Senate approves budget that cuts taxes, keeps state spending within two percent cap
"The new budget keeps state spending below a two percent cap for a third consecutive year, funds programs and services important to many in our communities and includes new tax relief to help families and businesses. On-time is what should always be the case, but doing so three years in a row, given the past track record, is a good trend.
“School aid will increase nearly $1 billion. This funding is very important for districts seeing pension and health care costs rise and trying to operate within the property tax cap. The pension stabilization plan proposed by the governor and modified by the Legislature and Comptroller will give schools and local governments an option to control one of their biggest cost drivers.
“The budget increases funding for local road and bridge repair by $75 million, the first increase in five years. That’s going to help all of our communities.
“The phase-in increase of the minimum wage is a compromise that reflects the reality of higher expenses for workers but also a weak economy and the challenge many small business owners face trying to meet payroll. A refundable tax credit for businesses employing teenage employees will help ensure that higher wages don’t result in fewer jobs being available.
“Although my colleagues and I proposed a complete elimination of the 18-a utility tax, to help businesses and homeowners, the agreement reached includes a three year phase-out. The budget creates a new tax credit for any business that hires a returning veteran. Most families with kids will see a tax refund next year through a new rebate and the STAR program grows by $300 million over the next two years. The budget also ensures the continuation of the lowest state income tax rates for middle-income taxpayers in 60 years.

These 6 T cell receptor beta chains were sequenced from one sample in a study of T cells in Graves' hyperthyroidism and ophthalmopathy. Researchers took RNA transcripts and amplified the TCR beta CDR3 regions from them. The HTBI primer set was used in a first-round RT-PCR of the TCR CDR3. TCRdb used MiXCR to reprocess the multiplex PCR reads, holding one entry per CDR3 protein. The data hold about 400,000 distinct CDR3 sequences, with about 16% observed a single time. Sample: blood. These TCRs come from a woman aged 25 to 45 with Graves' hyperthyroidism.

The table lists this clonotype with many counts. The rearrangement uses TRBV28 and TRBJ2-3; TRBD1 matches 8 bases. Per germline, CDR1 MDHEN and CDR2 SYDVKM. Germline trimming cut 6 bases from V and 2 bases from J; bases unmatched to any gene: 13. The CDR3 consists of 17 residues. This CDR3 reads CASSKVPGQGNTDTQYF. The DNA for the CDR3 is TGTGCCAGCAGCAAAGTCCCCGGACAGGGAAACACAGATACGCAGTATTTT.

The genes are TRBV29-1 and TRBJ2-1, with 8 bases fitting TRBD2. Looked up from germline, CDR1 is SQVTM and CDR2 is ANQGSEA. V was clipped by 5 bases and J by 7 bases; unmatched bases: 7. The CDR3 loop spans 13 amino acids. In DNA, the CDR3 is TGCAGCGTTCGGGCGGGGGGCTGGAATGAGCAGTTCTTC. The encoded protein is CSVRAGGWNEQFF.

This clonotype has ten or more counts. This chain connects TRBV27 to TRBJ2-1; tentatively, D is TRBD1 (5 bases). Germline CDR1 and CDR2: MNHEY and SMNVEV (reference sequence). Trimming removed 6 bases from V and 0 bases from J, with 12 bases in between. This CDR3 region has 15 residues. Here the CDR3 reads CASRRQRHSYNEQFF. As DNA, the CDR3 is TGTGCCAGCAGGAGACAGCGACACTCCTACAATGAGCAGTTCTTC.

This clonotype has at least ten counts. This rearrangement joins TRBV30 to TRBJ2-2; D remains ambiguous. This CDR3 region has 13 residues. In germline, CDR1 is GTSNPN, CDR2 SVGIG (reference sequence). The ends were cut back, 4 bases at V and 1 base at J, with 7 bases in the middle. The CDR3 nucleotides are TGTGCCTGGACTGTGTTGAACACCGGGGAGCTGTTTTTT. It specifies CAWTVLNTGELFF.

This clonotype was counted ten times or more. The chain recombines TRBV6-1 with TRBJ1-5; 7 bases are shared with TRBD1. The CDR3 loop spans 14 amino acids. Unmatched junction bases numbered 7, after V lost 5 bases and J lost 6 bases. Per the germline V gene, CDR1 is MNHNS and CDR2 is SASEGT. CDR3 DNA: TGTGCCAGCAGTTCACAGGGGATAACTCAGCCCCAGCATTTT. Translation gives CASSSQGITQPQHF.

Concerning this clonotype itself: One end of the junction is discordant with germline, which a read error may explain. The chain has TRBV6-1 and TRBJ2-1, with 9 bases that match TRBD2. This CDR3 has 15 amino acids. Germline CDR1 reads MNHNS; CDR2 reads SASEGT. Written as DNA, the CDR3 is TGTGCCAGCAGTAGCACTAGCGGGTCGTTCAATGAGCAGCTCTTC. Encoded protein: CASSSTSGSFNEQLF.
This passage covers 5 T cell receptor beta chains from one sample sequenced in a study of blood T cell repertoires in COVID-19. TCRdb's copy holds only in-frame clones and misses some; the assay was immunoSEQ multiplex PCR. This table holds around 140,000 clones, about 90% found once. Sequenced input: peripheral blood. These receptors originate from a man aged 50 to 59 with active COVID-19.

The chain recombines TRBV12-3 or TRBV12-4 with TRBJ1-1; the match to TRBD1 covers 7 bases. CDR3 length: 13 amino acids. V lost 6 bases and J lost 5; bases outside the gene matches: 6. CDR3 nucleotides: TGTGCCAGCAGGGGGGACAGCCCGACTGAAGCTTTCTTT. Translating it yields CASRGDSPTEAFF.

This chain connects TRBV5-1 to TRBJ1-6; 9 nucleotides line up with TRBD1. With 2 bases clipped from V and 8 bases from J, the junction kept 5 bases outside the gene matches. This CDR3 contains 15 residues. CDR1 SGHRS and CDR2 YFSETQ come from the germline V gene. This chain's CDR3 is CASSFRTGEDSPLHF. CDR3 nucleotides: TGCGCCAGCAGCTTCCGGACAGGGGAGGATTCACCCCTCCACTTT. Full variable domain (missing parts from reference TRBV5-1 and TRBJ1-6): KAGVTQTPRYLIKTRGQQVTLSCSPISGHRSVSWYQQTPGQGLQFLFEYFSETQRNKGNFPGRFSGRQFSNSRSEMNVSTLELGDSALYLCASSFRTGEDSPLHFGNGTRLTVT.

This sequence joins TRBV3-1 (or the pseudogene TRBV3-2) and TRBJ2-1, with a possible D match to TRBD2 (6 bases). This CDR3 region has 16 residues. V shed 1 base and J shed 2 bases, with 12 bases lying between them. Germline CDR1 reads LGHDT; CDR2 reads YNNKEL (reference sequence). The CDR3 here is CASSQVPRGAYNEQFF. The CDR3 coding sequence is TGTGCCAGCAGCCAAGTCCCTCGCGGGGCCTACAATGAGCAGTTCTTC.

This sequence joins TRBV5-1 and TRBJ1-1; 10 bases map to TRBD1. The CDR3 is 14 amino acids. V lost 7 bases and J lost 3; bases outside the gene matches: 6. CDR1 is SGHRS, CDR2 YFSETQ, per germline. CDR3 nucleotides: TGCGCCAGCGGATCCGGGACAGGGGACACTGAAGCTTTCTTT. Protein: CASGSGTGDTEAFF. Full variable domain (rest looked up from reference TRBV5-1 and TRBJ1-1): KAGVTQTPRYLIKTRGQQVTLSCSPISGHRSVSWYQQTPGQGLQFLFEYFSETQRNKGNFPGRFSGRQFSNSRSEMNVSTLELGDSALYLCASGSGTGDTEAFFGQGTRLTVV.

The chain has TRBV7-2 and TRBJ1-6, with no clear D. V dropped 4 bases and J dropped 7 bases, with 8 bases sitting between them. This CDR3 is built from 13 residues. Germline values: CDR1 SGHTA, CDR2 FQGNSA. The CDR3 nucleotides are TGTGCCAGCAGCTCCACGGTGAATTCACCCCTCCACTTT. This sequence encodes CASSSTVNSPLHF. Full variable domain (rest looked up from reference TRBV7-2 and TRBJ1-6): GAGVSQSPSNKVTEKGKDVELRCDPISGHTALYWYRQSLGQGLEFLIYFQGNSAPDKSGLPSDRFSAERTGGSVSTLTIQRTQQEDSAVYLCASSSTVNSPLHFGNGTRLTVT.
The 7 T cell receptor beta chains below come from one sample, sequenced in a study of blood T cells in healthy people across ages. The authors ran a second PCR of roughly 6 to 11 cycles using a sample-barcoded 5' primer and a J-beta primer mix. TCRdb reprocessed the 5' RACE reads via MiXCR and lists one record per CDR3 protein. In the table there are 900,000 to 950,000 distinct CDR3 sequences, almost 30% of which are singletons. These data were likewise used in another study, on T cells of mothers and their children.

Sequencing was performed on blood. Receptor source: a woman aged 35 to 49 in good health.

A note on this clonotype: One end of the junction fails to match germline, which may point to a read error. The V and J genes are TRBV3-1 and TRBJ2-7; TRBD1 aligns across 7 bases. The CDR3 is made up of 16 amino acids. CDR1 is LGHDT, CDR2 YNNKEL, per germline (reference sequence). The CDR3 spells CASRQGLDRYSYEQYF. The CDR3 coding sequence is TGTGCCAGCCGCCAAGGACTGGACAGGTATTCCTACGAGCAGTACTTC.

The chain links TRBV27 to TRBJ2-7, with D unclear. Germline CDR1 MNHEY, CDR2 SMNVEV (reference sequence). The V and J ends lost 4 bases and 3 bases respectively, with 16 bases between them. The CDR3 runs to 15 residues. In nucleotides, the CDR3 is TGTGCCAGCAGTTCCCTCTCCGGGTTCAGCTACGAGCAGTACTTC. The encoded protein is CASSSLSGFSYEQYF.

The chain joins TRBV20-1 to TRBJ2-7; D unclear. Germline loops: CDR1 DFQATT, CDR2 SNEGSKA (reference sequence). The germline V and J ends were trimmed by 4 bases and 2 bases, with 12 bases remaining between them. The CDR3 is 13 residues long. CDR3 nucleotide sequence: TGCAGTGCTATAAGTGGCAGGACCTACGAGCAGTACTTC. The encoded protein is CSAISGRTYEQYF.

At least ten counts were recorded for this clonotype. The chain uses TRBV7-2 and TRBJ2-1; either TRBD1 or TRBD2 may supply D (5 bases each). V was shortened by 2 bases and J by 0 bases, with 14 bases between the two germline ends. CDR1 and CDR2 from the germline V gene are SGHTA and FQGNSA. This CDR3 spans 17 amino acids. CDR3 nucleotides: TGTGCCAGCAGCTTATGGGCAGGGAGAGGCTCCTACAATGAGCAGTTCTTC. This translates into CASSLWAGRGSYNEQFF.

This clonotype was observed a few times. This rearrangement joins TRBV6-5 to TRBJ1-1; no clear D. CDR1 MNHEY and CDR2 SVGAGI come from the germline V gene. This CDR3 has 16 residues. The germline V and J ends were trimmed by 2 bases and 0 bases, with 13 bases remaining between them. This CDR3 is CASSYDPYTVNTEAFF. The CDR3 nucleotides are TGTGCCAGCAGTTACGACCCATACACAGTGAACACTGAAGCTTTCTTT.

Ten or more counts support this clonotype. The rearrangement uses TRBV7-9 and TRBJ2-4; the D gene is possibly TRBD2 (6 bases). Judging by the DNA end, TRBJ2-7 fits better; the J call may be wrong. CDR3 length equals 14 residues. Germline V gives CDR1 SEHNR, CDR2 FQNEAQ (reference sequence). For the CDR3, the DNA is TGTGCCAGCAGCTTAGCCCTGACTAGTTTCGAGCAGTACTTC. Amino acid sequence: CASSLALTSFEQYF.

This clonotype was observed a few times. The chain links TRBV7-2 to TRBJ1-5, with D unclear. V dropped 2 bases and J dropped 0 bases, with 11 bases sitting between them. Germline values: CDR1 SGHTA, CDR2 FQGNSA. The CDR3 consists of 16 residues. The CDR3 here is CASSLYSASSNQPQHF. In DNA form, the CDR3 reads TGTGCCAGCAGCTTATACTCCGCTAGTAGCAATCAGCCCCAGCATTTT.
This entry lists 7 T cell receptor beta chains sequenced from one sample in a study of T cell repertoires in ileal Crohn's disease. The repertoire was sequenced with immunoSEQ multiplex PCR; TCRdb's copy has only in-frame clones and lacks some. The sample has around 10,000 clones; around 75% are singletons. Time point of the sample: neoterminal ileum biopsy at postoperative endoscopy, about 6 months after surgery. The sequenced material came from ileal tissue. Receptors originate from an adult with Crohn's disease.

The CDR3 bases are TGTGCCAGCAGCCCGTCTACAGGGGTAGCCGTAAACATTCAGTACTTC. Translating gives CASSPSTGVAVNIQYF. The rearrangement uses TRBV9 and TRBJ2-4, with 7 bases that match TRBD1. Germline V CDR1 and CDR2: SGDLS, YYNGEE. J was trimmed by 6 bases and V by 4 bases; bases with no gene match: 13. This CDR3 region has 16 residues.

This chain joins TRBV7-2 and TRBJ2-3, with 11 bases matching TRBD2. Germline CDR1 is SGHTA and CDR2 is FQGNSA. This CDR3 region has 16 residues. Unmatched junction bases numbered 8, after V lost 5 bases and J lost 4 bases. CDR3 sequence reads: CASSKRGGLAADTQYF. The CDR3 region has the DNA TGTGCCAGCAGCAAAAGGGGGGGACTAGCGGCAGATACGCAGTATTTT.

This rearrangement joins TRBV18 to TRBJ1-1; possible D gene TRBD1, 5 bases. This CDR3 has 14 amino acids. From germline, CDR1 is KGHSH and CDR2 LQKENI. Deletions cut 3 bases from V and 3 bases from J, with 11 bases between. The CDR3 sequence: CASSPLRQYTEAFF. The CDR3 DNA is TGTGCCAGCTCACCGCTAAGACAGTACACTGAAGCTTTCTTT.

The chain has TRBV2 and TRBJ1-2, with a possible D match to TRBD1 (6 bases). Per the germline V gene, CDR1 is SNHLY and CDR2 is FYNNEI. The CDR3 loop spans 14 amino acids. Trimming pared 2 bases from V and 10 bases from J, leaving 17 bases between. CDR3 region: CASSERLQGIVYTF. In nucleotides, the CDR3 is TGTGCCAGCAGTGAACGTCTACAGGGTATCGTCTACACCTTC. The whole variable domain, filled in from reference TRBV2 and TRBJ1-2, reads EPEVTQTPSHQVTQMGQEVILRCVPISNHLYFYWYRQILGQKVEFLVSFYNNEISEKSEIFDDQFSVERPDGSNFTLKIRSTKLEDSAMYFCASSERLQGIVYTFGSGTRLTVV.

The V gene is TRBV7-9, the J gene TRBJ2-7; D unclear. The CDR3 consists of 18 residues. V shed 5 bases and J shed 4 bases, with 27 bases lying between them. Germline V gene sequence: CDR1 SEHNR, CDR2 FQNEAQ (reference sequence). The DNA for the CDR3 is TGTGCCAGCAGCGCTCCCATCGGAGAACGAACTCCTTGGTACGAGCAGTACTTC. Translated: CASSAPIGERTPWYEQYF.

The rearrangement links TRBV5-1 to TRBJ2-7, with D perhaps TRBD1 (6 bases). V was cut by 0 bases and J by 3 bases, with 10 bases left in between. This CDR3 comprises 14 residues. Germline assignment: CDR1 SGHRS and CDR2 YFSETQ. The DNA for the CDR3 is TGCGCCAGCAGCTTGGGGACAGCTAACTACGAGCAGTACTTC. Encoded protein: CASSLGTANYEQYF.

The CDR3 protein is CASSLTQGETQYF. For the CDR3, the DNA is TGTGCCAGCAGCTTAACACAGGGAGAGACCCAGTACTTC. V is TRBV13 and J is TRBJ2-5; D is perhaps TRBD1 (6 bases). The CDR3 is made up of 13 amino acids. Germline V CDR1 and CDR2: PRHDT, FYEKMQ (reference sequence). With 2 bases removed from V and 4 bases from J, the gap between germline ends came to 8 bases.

“I am disappointed the budget does not fully restore funding for programs serving the developmentally disabled. This issue is complicated by a settlement reached by the federal government and state related to Medicaid overpayment. It is something my colleagues and I are very concerned about and will work to address in the months ahead to minimize the impact on critically important local programs.”